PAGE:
As the victim and the valiant hero, as champion and challenger, John Cena has left his mark on SummerSlam.
The powerhouse has been a mainstay of WWE's summer blockbuster, and when he marches into the Barclays Center in Brooklyn, New York, on Aug. 20, it will be his 14th appearance at the event.
Fans have seen Cena maintain a spot on the marquee and compose classics at the pay-per-view. He's tangled with CM Punk and Brock Lesnar, been an enemy and ally of Daniel Bryan and taken a shot to the gut courtesy of a talk show host.
It's been a wild ride, one that doesn't look like it'll be over anytime soon. While he has taken breaks to make movie and TV appearances, he always seems to return in time for WWE's big summer event.
Cena is now poised to represent SmackDown at SummerSlam 2017 in a collision with Baron Corbin, a rising star making his first SummerSlam appearance.
History says he will tear down the house, though a recent pattern points to a Cena loss.
By the Numbers
Looking back at how things have changed since Cena's debut SummerSlam is a powerful indication of his longevity.
A good number of the stars of the 2004 event have moved on from the ring. Booker T and John "Bradshaw" Layfield do commentary now. Edge and Undertaker are retired. And Kurt Angle is Raw's general manager.
And nine of his 13 SummerSlam matches have been for the WWE Championship.
He has been far from dominant in terms of results, though. Cena is 4-9 at WWE's summer classic, per CageMatch.net. That's not the mark you'd expect from someone who has so often been booked as the company's Superman.
In fact, Cena is in the midst of a six-match losing streak at SummerSlam that stretches back his loss to Punk in 2011.
The defeats haven't gotten in the way of match quality, however. Dave Meltzer of Wrestling Observer Newsletter (h/t Internet Wrestling Database) has been quite generous when it comes to handing out stars for Cena's SummerSlam bouts.
Five of them have rated four stars or higher:
- Randy Orton, 2007 (4)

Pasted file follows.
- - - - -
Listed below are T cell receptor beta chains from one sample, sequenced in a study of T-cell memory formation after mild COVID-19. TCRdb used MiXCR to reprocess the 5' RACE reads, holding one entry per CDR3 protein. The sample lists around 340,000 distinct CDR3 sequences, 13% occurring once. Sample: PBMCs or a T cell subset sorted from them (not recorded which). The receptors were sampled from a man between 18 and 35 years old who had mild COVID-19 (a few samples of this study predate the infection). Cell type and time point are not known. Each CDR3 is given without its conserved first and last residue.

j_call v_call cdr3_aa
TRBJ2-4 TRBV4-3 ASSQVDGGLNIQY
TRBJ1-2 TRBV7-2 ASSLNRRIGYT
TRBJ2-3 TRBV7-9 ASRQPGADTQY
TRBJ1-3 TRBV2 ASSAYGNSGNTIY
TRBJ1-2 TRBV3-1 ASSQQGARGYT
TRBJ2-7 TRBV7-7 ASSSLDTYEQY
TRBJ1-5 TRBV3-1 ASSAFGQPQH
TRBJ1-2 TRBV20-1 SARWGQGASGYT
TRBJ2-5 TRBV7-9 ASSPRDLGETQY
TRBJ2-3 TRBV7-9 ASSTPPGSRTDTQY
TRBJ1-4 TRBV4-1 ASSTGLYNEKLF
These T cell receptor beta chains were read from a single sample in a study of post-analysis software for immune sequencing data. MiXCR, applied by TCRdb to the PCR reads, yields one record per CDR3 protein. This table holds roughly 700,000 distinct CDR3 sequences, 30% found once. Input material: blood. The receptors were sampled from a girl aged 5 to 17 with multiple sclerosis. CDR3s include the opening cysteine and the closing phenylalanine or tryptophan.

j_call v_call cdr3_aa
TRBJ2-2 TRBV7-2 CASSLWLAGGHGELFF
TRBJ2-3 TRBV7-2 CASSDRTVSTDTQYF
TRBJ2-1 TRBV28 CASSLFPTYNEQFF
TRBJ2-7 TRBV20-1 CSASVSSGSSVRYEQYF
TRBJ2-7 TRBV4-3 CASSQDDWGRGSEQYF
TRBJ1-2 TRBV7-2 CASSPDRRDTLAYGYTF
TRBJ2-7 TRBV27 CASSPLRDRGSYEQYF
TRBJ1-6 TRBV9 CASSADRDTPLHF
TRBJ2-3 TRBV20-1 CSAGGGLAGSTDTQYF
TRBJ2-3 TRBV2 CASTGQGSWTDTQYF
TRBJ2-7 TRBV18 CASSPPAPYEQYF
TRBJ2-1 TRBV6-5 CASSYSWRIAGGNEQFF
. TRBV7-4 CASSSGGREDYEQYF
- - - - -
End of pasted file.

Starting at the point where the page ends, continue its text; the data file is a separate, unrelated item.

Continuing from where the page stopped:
- Daniel Bryan, 2013 (4.5)
- Brock Lesnar, 2014 (4.25)
- Seth Rollins, 2015 (4.5)
- AJ Styles, 2016 (4.5)
Cena can make it five years in a row where he reaches that benchmark.
He's had the benefit of having top-notch, upper-tier SummerSlam opponents during the '10s.
At this year's PPV, though, he will face a less proven name in Corbin. For The Lone Wolf, that meeting represents a career-changing opportunity, especially seeing how willing WWE is to pin a loss on Cena at the event.
It's fitting that Orton and Punk are the only two men Cena has faced more than once at SummerSlam. They are two of his great archenemies. And he has battled both time and time again.
Those lengthy rivalries were bound to cast their shadows on WWE's second-biggest PPV.
In 2007, Cena was the WWE champ and Orton was The Legend Killer, stomping on names of the past in the name of championship glory. The Viper steamrolled into SummerSlam looking to dethrone Cena.
The powerhouse escaped Orton's attempt to kick his head in, and Cena nailed the heel with an Attitude Adjustment for the win.
Two years later, Orton faced Cena at SummerSlam again. This time, the roles were reversed, with Cena chasing The Viper's gold. And this time, Cena fell thanks in part to a mystery man (Brett DiBiase) slipping into the ring to distract him.
Cena collided with The Second-City Saint at both the 2011 and 2012 SummerSlam.
Their first meeting preceded what should be considered the death of the Summer of Punk. Punk was WWE's hottest act at the time, marching into the event as WWE champ and a beloved anti-hero.
The rebel managed to take down Cena, but an attack from Kevin Nash and a Money in the Bank cash-in from Alberto Del Rio left him sans gold.
By SummerSlam the next year, Punk was champion again and had to face both Big Show and Cena.